I can’t commit to it now, but a follow-on study of choreographers in the Baltimore Metro region might be the next step after the Baltimore Regional Dance Study. That is a very intense level of participation (the NEA study was almost 80 questions), so dramatically improving participation rates is critical to making this level of research possible (and meaningful).

Kickstarting Dance in Baltimore

One of the nice things about the Kickstarter platform is that it’s been around long enough to accumulate some meaningful data on funding and the arts. It’s also got a handy tool to look at past funding efforts. Baltimore Dance only has 22 projects, so it’s not a huge set of data to work with, but it’s something. Keep that in mind – small data set = big errors. A lot of “theater” projects could be dance performance projects, and they are not included, and, in contrast, several of these “Dance” projects are related to dance, but not dance performance (there’s a costume fundraiser and a film project in there). So again, lots of error. Having said all that, is there anything meaningful to learn? Probably…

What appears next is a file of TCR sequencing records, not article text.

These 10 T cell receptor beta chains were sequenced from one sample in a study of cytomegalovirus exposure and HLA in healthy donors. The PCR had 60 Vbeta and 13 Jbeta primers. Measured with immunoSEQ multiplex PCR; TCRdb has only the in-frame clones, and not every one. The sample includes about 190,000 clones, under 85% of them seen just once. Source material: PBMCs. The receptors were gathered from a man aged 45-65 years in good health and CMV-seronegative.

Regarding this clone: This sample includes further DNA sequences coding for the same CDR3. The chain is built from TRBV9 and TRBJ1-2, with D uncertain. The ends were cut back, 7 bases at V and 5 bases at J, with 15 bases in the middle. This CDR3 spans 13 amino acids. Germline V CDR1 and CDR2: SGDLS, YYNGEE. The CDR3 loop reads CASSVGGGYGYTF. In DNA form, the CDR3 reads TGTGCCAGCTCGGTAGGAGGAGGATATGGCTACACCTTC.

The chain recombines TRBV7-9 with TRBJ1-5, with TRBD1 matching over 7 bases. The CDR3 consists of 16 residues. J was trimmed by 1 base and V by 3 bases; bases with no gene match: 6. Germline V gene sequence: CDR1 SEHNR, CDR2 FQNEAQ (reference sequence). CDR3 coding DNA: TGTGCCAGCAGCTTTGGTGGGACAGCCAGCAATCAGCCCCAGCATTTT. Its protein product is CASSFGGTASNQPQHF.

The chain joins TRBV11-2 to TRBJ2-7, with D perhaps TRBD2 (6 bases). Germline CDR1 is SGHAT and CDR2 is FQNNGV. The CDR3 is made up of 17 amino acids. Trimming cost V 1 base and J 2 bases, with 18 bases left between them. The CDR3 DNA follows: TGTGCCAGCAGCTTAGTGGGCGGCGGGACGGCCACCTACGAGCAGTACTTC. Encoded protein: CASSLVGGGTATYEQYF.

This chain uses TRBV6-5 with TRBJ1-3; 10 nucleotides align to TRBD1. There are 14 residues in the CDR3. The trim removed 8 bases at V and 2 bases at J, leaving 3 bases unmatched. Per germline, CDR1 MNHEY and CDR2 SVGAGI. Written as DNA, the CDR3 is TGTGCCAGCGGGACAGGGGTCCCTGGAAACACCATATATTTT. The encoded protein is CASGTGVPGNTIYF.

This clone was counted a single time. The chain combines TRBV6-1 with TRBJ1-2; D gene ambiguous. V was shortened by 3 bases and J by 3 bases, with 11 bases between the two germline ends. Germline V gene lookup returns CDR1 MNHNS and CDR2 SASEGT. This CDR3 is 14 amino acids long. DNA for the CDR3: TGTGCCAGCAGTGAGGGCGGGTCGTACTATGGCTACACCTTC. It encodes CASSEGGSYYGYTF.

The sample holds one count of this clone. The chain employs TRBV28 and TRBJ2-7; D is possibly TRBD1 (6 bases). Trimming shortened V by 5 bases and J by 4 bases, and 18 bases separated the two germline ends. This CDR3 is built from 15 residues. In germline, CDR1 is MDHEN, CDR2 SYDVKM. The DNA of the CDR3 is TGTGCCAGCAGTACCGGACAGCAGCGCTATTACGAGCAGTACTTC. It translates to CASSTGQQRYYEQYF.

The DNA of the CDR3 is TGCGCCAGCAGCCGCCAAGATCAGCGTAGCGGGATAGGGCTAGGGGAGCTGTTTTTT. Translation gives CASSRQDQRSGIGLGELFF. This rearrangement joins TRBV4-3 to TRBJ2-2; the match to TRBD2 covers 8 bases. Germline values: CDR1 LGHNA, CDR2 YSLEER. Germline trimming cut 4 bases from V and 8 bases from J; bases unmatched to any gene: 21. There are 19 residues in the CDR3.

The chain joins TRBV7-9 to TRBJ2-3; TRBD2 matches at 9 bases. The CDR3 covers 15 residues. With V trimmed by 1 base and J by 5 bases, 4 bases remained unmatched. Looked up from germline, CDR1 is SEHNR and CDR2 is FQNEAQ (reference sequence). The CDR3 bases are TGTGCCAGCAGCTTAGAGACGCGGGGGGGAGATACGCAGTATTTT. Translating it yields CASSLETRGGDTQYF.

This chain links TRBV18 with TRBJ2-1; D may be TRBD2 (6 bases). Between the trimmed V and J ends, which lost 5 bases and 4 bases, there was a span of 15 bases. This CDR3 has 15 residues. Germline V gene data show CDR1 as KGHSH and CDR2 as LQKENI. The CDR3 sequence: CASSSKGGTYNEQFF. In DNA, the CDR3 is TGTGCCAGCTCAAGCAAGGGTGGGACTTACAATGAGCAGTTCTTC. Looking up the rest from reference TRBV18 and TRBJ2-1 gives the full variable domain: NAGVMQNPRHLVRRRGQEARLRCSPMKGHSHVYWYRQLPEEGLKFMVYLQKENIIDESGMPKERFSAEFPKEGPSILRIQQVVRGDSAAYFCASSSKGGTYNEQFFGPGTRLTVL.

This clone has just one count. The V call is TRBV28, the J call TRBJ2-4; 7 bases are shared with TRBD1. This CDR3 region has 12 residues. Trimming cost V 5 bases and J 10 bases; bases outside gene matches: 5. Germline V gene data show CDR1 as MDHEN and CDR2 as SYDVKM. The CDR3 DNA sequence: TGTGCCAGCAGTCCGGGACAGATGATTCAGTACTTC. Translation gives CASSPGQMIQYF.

We’ve touched on Kickstarter before, but today’s exercise is about how Kickstarter has worked for dance in Baltimore, so I won’t be addressing any specific projects or people. I’m also going to exclude the film and travel efforts and try to focus on dance performance efforts. They overlap, so it’s a judgement call, and we’re left with 16 of 22 original projects. 11 successfully funded projects and 5 unsuccessfully funded projects remain. That screen drops just one successfully funded project, so that speaks well of Baltimore performance efforts. Data goes back to 2010, so that leaves us with:

Year Total Success Success Percentage
2010 1 0 0%
2011 2 1 50%
2012 5 4 80%
2013 3 3 100%
2014 1 0 0%
2015 2 2 100%
2016 2 1 50%
Total 16 11 69%

2012/2013 was peak funding year for dance in Baltimore, with 8 projects launched and 7 successfully funded. Since then, Baltimore dance activity on Kickstarter has dropped dramatically, but it’s impossible to know why. Has Baltimore (or dance) moved to other crowd-sourcing platforms? Fewer productions that require funding? Has other funding appeared? Is the Kickstarter overhead too much to bear with local dance economics?

Within this set of successfully funded projects, the average contribution was just a bit over $80 ($80.04, range $35.73 – $160.81) from just under 60 backers (58.4, range 7-237). Also interesting, within successful projects, the total raised averaged 120% of the funding requested, with 3 of 11 reaching 130+%. When Kickstarter works for Baltimore dance, it works well.